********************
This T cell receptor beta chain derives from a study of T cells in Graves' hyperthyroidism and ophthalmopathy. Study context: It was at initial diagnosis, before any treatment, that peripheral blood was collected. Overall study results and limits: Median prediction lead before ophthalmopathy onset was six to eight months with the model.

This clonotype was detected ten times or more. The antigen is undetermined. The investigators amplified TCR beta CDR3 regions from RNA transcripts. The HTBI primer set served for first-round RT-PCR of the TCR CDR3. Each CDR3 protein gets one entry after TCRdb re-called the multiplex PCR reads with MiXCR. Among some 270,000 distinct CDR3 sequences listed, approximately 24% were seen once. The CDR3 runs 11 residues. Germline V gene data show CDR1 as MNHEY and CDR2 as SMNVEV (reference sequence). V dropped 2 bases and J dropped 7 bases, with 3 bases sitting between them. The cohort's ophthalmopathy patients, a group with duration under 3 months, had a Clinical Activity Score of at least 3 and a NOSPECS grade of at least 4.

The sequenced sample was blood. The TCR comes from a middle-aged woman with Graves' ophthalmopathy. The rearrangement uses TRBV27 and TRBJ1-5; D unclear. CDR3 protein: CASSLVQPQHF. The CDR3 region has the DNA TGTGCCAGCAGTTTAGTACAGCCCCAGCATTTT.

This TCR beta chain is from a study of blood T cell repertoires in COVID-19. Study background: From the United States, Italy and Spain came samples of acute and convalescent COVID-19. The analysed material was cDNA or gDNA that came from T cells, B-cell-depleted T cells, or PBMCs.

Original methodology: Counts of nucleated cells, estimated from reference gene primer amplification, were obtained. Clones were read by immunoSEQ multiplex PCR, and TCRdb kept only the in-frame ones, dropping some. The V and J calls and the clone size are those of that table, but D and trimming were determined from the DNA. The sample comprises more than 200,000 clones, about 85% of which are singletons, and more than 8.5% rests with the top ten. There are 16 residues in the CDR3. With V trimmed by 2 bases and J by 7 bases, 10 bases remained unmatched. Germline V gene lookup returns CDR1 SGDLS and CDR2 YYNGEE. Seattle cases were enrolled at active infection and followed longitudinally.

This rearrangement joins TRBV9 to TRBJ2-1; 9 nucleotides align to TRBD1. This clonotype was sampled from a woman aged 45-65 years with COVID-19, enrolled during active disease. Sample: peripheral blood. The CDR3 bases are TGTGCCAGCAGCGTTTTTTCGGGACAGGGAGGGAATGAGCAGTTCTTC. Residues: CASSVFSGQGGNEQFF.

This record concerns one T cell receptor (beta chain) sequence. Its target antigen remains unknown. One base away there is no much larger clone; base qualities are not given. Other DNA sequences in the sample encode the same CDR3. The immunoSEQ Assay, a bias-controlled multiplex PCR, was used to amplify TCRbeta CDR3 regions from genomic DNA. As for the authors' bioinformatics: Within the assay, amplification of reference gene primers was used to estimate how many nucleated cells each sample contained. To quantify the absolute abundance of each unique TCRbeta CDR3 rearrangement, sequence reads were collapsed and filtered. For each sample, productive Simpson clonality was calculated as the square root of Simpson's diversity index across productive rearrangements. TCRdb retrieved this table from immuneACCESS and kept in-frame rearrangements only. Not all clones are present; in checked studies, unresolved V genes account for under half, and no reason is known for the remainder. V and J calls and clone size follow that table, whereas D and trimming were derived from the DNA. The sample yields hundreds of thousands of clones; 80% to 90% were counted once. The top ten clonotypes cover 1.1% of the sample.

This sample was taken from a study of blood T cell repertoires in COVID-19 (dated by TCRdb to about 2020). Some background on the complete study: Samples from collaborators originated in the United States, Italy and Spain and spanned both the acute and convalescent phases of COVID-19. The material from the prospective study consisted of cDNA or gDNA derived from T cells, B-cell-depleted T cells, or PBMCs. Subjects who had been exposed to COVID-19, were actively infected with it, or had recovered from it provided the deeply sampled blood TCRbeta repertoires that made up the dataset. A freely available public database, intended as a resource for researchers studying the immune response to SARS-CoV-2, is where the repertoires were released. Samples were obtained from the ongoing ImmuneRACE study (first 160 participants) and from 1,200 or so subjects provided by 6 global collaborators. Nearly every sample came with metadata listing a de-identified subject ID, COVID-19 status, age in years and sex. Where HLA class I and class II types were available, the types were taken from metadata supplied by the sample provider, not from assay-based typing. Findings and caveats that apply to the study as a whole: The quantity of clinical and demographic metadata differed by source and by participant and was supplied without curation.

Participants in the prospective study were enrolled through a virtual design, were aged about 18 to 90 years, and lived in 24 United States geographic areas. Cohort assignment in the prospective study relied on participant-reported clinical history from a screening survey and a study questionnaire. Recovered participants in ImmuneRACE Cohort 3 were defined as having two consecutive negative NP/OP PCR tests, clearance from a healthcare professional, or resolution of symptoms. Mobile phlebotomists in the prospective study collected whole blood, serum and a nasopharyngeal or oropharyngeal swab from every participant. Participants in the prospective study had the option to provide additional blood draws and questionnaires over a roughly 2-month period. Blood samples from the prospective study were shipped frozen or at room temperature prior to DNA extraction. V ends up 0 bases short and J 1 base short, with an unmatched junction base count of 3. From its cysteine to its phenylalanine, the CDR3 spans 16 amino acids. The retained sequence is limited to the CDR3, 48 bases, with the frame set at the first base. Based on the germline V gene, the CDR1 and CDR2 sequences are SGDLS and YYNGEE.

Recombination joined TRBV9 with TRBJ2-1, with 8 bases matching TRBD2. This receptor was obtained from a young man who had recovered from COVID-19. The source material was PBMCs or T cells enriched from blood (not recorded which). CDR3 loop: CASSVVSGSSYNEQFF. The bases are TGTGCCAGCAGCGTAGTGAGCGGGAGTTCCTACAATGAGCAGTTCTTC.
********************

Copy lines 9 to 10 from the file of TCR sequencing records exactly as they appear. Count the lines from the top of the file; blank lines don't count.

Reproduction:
Participants in the prospective study were enrolled through a virtual design, were aged about 18 to 90 years, and lived in 24 United States geographic areas. Cohort assignment in the prospective study relied on participant-reported clinical history from a screening survey and a study questionnaire. Recovered participants in ImmuneRACE Cohort 3 were defined as having two consecutive negative NP/OP PCR tests, clearance from a healthcare professional, or resolution of symptoms. Mobile phlebotomists in the prospective study collected whole blood, serum and a nasopharyngeal or oropharyngeal swab from every participant. Participants in the prospective study had the option to provide additional blood draws and questionnaires over a roughly 2-month period. Blood samples from the prospective study were shipped frozen or at room temperature prior to DNA extraction. V ends up 0 bases short and J 1 base short, with an unmatched junction base count of 3. From its cysteine to its phenylalanine, the CDR3 spans 16 amino acids. The retained sequence is limited to the CDR3, 48 bases, with the frame set at the first base. Based on the germline V gene, the CDR1 and CDR2 sequences are SGDLS and YYNGEE.

Recombination joined TRBV9 with TRBJ2-1, with 8 bases matching TRBD2. This receptor was obtained from a young man who had recovered from COVID-19. The source material was PBMCs or T cells enriched from blood (not recorded which). CDR3 loop: CASSVVSGSSYNEQFF. The bases are TGTGCCAGCAGCGTAGTGAGCGGGAGTTCCTACAATGAGCAGTTCTTC.